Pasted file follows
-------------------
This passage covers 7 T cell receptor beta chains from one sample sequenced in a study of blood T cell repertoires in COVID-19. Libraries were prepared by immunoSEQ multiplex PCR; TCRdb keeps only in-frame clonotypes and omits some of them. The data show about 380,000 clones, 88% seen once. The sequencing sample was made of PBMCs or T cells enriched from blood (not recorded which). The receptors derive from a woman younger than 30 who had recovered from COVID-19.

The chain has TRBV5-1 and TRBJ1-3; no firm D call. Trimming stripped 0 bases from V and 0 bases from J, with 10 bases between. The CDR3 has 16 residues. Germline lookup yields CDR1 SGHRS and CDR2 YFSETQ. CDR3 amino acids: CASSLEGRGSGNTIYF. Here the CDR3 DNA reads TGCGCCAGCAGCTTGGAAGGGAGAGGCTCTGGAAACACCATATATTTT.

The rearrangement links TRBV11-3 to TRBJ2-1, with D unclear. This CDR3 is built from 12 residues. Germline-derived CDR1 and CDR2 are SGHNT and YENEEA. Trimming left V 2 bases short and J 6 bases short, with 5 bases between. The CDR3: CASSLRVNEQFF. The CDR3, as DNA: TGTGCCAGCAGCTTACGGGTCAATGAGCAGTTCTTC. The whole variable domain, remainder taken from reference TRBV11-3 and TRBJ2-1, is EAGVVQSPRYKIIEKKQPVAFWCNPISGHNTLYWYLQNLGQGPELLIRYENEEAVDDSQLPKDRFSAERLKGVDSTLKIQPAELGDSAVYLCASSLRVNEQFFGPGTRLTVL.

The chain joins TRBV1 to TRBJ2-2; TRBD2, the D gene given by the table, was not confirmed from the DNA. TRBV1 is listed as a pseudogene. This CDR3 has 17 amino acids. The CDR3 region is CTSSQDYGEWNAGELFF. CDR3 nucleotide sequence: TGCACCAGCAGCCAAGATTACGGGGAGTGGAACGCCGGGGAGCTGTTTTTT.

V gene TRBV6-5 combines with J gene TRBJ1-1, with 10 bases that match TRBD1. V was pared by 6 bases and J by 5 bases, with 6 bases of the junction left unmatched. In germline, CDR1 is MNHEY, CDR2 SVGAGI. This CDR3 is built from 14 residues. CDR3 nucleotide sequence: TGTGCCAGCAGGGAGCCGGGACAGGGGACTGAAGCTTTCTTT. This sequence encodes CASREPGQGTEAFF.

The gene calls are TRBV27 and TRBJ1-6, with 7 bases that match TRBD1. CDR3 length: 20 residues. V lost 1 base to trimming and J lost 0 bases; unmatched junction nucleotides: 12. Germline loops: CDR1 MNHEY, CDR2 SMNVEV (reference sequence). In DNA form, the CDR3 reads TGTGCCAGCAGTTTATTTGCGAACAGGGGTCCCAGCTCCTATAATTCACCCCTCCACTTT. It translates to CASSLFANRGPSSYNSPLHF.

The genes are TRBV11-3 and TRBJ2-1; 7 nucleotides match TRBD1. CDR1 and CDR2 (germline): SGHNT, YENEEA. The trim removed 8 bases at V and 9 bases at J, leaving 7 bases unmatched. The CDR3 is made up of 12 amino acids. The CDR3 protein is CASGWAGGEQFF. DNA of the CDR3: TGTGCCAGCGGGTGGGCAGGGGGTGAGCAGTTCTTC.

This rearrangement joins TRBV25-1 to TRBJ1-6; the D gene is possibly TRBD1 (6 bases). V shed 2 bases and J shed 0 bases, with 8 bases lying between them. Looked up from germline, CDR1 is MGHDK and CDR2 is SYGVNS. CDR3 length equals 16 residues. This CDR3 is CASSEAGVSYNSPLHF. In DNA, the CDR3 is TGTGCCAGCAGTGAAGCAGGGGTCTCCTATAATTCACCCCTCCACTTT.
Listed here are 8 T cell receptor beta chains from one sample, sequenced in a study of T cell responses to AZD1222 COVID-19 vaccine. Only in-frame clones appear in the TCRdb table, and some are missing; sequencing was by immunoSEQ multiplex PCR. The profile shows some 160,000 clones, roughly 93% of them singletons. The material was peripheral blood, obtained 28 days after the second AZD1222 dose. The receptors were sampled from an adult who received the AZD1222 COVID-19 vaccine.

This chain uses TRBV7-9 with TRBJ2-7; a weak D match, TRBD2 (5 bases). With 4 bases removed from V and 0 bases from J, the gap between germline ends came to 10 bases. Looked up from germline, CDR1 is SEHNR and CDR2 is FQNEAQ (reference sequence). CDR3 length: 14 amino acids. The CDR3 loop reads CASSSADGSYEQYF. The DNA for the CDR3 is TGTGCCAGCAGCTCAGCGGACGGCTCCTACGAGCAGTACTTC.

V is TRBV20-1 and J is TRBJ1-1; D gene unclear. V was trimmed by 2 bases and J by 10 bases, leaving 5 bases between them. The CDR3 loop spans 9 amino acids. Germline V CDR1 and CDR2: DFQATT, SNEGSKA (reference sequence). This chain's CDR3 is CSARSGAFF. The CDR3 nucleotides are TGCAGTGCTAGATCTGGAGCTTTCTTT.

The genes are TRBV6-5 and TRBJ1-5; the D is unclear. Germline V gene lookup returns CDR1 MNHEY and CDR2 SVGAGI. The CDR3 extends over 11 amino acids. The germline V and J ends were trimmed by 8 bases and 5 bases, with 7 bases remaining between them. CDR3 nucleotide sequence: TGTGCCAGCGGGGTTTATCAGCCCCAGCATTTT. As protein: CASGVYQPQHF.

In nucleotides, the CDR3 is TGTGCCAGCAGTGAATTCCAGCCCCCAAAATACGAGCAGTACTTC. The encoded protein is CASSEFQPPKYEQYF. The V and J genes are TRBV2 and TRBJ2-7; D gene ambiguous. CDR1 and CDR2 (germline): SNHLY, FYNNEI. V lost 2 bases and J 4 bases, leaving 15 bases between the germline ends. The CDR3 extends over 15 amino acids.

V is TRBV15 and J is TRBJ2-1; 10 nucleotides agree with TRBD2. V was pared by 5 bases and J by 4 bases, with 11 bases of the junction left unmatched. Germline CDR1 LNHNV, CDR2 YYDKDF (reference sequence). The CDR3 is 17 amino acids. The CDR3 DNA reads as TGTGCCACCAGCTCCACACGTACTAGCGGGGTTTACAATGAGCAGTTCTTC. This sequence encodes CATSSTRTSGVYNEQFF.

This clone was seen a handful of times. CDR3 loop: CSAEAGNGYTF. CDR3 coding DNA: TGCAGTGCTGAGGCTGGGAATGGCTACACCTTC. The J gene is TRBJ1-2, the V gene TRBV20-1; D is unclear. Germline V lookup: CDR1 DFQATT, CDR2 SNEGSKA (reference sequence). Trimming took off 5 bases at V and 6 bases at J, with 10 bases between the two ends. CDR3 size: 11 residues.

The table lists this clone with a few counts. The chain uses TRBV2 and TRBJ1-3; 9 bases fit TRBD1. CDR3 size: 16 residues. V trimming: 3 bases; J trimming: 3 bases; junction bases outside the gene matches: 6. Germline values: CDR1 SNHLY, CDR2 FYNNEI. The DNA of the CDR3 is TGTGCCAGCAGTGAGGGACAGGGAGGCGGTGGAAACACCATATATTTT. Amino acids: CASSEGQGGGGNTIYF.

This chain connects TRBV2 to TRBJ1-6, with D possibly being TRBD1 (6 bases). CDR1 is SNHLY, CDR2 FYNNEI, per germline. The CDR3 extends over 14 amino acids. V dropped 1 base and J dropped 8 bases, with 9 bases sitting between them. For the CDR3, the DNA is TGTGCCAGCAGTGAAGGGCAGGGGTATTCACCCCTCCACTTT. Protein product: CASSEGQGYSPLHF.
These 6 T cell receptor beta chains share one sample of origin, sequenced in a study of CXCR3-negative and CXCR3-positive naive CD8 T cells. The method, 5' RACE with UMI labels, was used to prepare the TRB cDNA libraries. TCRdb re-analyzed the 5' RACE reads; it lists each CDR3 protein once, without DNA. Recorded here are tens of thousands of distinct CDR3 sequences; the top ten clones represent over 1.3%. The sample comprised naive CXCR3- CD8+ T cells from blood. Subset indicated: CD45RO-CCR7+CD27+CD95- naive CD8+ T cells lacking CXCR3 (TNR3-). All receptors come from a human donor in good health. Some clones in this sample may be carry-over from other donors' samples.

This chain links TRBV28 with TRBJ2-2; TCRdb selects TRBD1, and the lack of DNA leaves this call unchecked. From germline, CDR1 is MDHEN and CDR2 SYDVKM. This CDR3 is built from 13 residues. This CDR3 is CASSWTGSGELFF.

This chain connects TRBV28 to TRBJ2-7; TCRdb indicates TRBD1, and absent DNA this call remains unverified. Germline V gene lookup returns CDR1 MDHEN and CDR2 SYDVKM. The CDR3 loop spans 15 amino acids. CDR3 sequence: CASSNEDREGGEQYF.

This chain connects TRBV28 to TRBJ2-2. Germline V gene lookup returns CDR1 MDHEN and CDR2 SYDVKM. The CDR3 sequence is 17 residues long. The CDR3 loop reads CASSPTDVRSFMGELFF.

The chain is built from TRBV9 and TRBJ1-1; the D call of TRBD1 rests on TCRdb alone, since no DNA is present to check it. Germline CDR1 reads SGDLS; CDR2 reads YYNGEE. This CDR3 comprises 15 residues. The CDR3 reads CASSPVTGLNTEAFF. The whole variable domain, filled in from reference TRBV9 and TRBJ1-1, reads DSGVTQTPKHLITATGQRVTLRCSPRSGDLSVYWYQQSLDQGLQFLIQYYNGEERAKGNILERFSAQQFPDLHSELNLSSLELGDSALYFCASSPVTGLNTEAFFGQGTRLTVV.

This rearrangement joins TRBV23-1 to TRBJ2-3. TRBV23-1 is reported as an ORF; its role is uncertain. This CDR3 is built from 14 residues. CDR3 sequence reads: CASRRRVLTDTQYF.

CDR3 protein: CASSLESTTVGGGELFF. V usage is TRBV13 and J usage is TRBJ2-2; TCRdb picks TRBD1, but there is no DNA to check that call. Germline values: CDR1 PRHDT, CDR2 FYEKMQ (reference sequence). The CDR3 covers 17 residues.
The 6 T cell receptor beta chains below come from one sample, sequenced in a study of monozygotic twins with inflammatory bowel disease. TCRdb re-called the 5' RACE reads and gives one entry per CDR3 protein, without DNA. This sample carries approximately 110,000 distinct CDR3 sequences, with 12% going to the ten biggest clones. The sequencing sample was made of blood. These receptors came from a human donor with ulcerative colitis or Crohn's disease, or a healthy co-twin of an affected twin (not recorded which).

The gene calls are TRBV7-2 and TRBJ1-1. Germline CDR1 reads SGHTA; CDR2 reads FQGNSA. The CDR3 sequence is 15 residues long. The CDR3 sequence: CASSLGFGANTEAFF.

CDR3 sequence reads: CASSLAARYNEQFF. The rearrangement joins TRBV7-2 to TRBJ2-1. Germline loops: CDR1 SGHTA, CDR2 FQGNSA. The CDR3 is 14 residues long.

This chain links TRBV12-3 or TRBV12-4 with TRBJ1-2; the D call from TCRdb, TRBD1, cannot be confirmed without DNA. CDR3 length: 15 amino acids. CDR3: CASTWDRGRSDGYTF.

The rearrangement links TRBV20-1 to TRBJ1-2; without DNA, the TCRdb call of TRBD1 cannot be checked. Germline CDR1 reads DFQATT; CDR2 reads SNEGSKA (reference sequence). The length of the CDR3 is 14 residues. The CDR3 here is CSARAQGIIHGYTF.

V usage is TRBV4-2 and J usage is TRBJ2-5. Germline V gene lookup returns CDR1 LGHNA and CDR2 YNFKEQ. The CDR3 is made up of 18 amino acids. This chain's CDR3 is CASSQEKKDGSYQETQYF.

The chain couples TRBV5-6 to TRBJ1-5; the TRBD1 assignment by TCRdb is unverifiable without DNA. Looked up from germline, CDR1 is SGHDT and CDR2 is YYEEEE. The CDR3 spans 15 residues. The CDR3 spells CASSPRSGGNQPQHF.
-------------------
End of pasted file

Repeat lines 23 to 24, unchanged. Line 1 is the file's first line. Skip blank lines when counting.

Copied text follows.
This rearrangement joins TRBV23-1 to TRBJ2-3. TRBV23-1 is reported as an ORF; its role is uncertain. This CDR3 is built from 14 residues. CDR3 sequence reads: CASRRRVLTDTQYF.

CDR3 protein: CASSLESTTVGGGELFF. V usage is TRBV13 and J usage is TRBJ2-2; TCRdb picks TRBD1, but there is no DNA to check that call. Germline values: CDR1 PRHDT, CDR2 FYEKMQ (reference sequence). The CDR3 covers 17 residues.